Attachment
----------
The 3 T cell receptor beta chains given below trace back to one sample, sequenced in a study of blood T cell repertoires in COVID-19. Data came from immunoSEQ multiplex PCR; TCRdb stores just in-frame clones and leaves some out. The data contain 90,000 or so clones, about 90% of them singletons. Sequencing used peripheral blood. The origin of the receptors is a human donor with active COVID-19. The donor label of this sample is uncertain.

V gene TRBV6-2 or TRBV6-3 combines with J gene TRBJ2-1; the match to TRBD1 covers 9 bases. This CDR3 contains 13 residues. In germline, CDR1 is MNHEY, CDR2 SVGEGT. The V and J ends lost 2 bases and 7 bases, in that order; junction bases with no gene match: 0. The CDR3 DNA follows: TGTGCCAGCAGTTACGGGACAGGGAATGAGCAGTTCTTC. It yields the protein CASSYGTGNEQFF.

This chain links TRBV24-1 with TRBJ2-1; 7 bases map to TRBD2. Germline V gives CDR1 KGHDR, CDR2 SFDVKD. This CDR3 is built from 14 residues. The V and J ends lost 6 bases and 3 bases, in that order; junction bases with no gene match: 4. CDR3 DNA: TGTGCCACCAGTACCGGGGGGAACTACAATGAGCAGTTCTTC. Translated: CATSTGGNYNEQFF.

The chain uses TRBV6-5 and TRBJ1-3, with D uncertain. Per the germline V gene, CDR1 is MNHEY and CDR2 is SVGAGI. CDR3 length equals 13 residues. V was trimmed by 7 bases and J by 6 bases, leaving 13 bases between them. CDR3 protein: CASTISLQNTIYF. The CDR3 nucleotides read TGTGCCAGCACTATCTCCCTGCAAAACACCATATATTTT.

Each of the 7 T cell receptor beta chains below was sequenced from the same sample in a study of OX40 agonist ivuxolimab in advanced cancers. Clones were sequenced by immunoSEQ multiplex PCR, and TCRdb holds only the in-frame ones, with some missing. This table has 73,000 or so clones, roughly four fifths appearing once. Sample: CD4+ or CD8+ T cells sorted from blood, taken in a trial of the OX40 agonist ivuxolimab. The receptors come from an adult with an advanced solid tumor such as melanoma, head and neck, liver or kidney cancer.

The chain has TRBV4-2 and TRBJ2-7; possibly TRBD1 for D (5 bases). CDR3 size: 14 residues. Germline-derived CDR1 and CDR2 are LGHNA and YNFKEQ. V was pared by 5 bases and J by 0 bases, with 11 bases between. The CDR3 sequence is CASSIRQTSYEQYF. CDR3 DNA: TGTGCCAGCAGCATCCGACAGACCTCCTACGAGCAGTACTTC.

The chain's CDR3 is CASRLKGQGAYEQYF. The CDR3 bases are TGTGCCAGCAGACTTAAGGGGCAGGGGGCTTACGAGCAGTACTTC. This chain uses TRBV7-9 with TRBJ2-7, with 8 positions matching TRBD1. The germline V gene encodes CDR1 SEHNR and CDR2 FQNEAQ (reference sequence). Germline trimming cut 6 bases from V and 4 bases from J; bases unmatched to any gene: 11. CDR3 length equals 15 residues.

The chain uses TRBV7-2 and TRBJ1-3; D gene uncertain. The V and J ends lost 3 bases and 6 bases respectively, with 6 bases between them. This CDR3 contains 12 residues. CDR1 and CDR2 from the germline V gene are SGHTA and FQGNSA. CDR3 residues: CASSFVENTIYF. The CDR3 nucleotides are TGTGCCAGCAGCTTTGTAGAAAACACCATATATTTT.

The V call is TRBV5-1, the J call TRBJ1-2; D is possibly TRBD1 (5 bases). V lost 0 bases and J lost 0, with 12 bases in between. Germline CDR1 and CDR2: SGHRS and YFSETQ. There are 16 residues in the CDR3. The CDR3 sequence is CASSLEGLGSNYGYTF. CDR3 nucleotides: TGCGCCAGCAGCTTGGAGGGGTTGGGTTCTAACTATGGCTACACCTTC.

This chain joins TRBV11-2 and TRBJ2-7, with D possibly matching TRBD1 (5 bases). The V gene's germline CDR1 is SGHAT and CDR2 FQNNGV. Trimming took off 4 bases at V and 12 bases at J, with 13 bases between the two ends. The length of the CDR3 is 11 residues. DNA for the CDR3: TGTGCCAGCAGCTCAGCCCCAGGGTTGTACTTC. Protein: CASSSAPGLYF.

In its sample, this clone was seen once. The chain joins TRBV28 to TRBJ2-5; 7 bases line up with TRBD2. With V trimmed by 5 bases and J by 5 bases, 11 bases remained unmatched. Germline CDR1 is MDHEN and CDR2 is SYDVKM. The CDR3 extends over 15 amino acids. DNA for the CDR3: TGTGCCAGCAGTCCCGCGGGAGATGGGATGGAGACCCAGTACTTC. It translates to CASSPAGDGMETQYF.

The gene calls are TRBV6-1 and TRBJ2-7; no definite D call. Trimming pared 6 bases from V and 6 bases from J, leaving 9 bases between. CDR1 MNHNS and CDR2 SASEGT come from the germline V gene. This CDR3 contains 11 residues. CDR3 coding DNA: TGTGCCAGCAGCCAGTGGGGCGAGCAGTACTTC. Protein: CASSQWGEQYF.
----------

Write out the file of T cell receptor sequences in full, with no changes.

The 3 T cell receptor beta chains given below trace back to one sample, sequenced in a study of blood T cell repertoires in COVID-19. Data came from immunoSEQ multiplex PCR; TCRdb stores just in-frame clones and leaves some out. The data contain 90,000 or so clones, about 90% of them singletons. Sequencing used peripheral blood. The origin of the receptors is a human donor with active COVID-19. The donor label of this sample is uncertain.

V gene TRBV6-2 or TRBV6-3 combines with J gene TRBJ2-1; the match to TRBD1 covers 9 bases. This CDR3 contains 13 residues. In germline, CDR1 is MNHEY, CDR2 SVGEGT. The V and J ends lost 2 bases and 7 bases, in that order; junction bases with no gene match: 0. The CDR3 DNA follows: TGTGCCAGCAGTTACGGGACAGGGAATGAGCAGTTCTTC. It yields the protein CASSYGTGNEQFF.

This chain links TRBV24-1 with TRBJ2-1; 7 bases map to TRBD2. Germline V gives CDR1 KGHDR, CDR2 SFDVKD. This CDR3 is built from 14 residues. The V and J ends lost 6 bases and 3 bases, in that order; junction bases with no gene match: 4. CDR3 DNA: TGTGCCACCAGTACCGGGGGGAACTACAATGAGCAGTTCTTC. Translated: CATSTGGNYNEQFF.

The chain uses TRBV6-5 and TRBJ1-3, with D uncertain. Per the germline V gene, CDR1 is MNHEY and CDR2 is SVGAGI. CDR3 length equals 13 residues. V was trimmed by 7 bases and J by 6 bases, leaving 13 bases between them. CDR3 protein: CASTISLQNTIYF. The CDR3 nucleotides read TGTGCCAGCACTATCTCCCTGCAAAACACCATATATTTT.

Each of the 7 T cell receptor beta chains below was sequenced from the same sample in a study of OX40 agonist ivuxolimab in advanced cancers. Clones were sequenced by immunoSEQ multiplex PCR, and TCRdb holds only the in-frame ones, with some missing. This table has 73,000 or so clones, roughly four fifths appearing once. Sample: CD4+ or CD8+ T cells sorted from blood, taken in a trial of the OX40 agonist ivuxolimab. The receptors come from an adult with an advanced solid tumor such as melanoma, head and neck, liver or kidney cancer.

The chain has TRBV4-2 and TRBJ2-7; possibly TRBD1 for D (5 bases). CDR3 size: 14 residues. Germline-derived CDR1 and CDR2 are LGHNA and YNFKEQ. V was pared by 5 bases and J by 0 bases, with 11 bases between. The CDR3 sequence is CASSIRQTSYEQYF. CDR3 DNA: TGTGCCAGCAGCATCCGACAGACCTCCTACGAGCAGTACTTC.

The chain's CDR3 is CASRLKGQGAYEQYF. The CDR3 bases are TGTGCCAGCAGACTTAAGGGGCAGGGGGCTTACGAGCAGTACTTC. This chain uses TRBV7-9 with TRBJ2-7, with 8 positions matching TRBD1. The germline V gene encodes CDR1 SEHNR and CDR2 FQNEAQ (reference sequence). Germline trimming cut 6 bases from V and 4 bases from J; bases unmatched to any gene: 11. CDR3 length equals 15 residues.

The chain uses TRBV7-2 and TRBJ1-3; D gene uncertain. The V and J ends lost 3 bases and 6 bases respectively, with 6 bases between them. This CDR3 contains 12 residues. CDR1 and CDR2 from the germline V gene are SGHTA and FQGNSA. CDR3 residues: CASSFVENTIYF. The CDR3 nucleotides are TGTGCCAGCAGCTTTGTAGAAAACACCATATATTTT.

The V call is TRBV5-1, the J call TRBJ1-2; D is possibly TRBD1 (5 bases). V lost 0 bases and J lost 0, with 12 bases in between. Germline CDR1 and CDR2: SGHRS and YFSETQ. There are 16 residues in the CDR3. The CDR3 sequence is CASSLEGLGSNYGYTF. CDR3 nucleotides: TGCGCCAGCAGCTTGGAGGGGTTGGGTTCTAACTATGGCTACACCTTC.

This chain joins TRBV11-2 and TRBJ2-7, with D possibly matching TRBD1 (5 bases). The V gene's germline CDR1 is SGHAT and CDR2 FQNNGV. Trimming took off 4 bases at V and 12 bases at J, with 13 bases between the two ends. The length of the CDR3 is 11 residues. DNA for the CDR3: TGTGCCAGCAGCTCAGCCCCAGGGTTGTACTTC. Protein: CASSSAPGLYF.

In its sample, this clone was seen once. The chain joins TRBV28 to TRBJ2-5; 7 bases line up with TRBD2. With V trimmed by 5 bases and J by 5 bases, 11 bases remained unmatched. Germline CDR1 is MDHEN and CDR2 is SYDVKM. The CDR3 extends over 15 amino acids. DNA for the CDR3: TGTGCCAGCAGTCCCGCGGGAGATGGGATGGAGACCCAGTACTTC. It translates to CASSPAGDGMETQYF.

The gene calls are TRBV6-1 and TRBJ2-7; no definite D call. Trimming pared 6 bases from V and 6 bases from J, leaving 9 bases between. CDR1 MNHNS and CDR2 SASEGT come from the germline V gene. This CDR3 contains 11 residues. CDR3 coding DNA: TGTGCCAGCAGCCAGTGGGGCGAGCAGTACTTC. Protein: CASSQWGEQYF.